Using Proxy ARP with Xen hypervisor on Linux

This article can be helpful for dedicated/virtual hosting users, who want to route several IP addresses via a single network card.

With certain network cards hardware Xen does not work in Bridged mode, or it would be more correct to say, that briding does not work. In this situation the network card will only be able to receive traffic for the main IP address, but not for the secondary IP, assigned to the Xen virtual machine.

For such situation, the solution is to use Proxy ARP functionality of Linux TCP/IP implementation and turn the non-virtualized distribution into a router. There is a standard way of doing so via vif-route script, however for some reason this failed to work for me. So the below solution is especially useful, when one uses GUI tools to configure Xen machines for bridging, since it's a drop-in replacement for bridge configuration.

The solution proposed below was tested with OpenSuSE distribution, but should equally work with another Linux distribution.

The steps are such:

  1. Please configure Xen regularly, with networking set up as a bridge.
  2. Download vif-proxyarp.tar.gz and unpack it to /etc/xen/scripts (or another Xen scripts directory according to the installed Linux distribution)
  3. Open Xen virtual machine configuration file. In OpenSuSE the file is located in /etc/xen/vm, and the necessary files to edit are those without xml extension. In CentOS, these files are located directly in /etc/xen. There will be a line present similar to this:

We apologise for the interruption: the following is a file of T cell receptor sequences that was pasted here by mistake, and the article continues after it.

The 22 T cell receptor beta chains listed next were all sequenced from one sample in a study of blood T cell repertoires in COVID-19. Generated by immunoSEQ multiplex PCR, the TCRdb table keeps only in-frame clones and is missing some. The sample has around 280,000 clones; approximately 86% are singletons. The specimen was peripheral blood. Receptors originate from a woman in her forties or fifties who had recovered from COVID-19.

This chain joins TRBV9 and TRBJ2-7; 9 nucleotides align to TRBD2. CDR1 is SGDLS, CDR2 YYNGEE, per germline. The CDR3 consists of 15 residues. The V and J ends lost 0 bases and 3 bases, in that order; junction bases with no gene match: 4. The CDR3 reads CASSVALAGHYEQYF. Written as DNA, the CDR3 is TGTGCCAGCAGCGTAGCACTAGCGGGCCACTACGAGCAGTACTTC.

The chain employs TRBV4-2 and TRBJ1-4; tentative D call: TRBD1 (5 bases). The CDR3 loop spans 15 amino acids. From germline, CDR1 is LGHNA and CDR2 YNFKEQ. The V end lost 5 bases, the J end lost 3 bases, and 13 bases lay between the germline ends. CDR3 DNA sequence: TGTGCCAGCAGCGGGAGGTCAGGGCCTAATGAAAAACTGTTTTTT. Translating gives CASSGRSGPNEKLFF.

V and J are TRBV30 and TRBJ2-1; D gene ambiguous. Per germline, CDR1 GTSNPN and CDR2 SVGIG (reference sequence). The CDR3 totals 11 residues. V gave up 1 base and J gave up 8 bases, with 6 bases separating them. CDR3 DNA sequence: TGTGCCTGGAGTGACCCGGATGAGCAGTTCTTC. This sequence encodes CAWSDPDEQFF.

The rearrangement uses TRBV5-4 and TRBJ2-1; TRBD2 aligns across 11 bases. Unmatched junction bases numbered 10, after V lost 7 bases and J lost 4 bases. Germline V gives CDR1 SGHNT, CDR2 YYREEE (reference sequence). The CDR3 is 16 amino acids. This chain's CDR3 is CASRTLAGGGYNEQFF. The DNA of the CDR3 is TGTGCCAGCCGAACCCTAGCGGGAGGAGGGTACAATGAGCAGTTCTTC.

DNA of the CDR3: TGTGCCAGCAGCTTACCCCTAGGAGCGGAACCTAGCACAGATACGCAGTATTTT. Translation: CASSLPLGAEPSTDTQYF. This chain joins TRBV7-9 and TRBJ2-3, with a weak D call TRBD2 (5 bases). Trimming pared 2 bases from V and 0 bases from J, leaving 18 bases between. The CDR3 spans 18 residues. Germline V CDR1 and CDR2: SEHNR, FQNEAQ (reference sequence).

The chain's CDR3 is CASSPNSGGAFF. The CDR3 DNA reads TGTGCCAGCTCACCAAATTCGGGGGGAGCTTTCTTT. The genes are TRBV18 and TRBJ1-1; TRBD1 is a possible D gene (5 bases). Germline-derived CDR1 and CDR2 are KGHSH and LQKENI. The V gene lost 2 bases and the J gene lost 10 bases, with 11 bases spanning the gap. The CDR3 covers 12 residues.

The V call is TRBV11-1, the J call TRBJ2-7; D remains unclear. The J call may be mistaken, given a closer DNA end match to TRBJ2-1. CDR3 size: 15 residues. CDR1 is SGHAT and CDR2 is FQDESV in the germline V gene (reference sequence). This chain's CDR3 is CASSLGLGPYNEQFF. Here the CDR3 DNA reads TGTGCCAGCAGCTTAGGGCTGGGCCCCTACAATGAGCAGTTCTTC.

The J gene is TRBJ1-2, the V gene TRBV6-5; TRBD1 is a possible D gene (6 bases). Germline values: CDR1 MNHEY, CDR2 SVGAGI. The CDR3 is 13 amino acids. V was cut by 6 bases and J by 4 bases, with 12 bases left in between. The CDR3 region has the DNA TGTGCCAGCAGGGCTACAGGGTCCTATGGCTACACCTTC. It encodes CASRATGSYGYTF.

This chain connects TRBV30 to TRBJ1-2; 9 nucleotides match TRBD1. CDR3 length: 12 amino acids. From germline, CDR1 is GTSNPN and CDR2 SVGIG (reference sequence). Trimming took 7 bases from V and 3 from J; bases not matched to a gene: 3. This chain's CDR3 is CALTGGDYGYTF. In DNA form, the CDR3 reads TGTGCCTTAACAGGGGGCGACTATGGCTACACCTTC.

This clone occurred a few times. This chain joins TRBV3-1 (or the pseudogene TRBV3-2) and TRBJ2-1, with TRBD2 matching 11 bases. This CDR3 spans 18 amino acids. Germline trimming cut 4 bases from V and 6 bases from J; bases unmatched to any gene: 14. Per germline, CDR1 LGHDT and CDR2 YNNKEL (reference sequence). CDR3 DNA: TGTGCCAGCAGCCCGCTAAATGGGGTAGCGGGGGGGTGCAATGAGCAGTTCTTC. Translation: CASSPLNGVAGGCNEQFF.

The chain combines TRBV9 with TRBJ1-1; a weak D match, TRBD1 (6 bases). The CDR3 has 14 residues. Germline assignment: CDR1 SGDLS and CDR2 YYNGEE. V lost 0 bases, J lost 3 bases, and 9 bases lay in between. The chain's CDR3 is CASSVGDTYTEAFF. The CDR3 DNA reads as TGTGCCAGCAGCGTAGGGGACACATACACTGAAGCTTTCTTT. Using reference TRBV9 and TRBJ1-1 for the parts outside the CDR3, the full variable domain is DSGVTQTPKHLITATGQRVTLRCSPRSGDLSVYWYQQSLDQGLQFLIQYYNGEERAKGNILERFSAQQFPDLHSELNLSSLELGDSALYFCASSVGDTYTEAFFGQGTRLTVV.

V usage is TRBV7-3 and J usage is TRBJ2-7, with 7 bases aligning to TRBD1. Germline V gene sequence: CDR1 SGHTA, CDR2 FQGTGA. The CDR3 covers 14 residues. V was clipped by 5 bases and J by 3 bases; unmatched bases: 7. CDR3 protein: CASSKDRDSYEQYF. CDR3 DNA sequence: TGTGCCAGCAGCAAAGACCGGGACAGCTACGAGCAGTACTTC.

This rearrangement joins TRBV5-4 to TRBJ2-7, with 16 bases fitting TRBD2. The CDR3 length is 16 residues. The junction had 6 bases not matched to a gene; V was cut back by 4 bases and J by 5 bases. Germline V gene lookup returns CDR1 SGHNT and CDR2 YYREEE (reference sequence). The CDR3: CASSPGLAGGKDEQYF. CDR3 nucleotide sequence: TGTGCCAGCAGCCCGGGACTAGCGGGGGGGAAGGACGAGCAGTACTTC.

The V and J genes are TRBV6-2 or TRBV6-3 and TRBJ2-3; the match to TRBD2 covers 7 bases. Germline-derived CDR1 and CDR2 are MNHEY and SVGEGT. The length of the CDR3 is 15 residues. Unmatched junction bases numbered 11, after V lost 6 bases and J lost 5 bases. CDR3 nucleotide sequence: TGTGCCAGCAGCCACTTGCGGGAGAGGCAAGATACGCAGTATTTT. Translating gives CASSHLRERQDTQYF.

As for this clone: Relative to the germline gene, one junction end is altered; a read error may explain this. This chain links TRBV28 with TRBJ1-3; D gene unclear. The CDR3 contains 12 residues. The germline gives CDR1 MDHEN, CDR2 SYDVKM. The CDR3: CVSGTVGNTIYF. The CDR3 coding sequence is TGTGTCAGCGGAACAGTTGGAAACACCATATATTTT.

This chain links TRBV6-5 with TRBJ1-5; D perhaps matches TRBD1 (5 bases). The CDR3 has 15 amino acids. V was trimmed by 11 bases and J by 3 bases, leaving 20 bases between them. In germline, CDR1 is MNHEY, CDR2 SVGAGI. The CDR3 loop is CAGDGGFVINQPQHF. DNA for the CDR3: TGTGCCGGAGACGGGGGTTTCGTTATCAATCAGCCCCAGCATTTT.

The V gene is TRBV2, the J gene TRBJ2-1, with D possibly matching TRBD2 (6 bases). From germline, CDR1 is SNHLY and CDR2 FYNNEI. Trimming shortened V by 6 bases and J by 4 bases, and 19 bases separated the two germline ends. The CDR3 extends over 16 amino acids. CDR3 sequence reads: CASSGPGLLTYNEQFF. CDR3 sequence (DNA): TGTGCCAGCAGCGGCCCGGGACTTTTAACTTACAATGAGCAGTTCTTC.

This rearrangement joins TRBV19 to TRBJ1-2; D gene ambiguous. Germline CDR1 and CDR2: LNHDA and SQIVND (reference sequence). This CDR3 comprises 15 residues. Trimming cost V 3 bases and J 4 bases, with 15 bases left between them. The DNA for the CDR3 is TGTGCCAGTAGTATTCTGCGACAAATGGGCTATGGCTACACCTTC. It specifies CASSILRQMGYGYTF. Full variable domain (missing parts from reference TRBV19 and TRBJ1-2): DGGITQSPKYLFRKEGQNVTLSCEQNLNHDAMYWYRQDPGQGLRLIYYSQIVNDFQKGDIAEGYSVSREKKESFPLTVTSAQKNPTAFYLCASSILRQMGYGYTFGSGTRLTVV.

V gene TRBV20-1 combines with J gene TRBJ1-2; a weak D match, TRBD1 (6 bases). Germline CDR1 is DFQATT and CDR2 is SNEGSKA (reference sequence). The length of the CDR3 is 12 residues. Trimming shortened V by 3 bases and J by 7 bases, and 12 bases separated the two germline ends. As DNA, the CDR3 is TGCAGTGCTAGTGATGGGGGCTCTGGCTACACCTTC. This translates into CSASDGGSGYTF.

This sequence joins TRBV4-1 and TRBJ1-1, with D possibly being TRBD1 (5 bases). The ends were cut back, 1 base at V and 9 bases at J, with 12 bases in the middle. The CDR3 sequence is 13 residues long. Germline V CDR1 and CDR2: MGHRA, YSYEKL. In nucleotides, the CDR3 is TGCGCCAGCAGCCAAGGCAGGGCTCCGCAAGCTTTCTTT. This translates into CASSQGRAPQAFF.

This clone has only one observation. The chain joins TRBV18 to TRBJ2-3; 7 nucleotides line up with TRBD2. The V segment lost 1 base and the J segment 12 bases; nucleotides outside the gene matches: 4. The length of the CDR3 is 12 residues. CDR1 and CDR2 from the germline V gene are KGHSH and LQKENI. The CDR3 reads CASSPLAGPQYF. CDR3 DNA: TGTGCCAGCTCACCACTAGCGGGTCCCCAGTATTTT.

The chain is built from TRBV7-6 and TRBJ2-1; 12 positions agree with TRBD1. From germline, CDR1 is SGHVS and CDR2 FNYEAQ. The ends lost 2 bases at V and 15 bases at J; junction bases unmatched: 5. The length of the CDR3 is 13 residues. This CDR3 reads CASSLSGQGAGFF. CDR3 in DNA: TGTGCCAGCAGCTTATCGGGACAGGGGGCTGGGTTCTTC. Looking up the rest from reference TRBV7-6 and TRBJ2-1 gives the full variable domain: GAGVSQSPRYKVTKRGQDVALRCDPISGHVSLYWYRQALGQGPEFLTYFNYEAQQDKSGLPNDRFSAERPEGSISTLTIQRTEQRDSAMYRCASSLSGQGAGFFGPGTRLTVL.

vif=[ 'mac=00:16:3e:11:22:33,bridge=br0' ]
  4. From this line please note a bridge name and a MAC address. If the line does not contain the MAC address, it might be necessary to generate a new one. Xen virtual MAC address should be generated in this form: 00:16:3e:xx:xx:xx, please choose xx values to be random, or click here to generate a random Xen MAC address.
  5. Rewrite the line to look like this:
    vif=[ 'script=vif-proxyarp,mac=00:16:3e:11:22:33,ip=,bridge=br0' ]
    It is important that the external IP address of the interface is also specified on this line. If a dedicated hosting is used, this address is allocated and given by the hosting company.  
  6. If it is required, notify the hosting company of a new MAC address of the virtual interface. Certain dedicated hosting providers need to know this MAC address in order to enable traffic routing.
  7. If there are more than one interfaces set up with Xen (vif=[ 'XXX', 'YYY', 'ZZZ' ]), then please only change the one, which has to be routed to the outside network (Internet). All local addresses (e.g. for backup or file exchange between virtual and host installations of Linux) do not require Proxy ARP.

After this is finished, doing traceroute to the Xen IP address should show the main non-virtualized IP address just one hop before.

Please note, if an automatic functionality is used to generate Xen configuration and Xen vm configuration files are this rewritten at some time - it might be necessary to apply this change once again.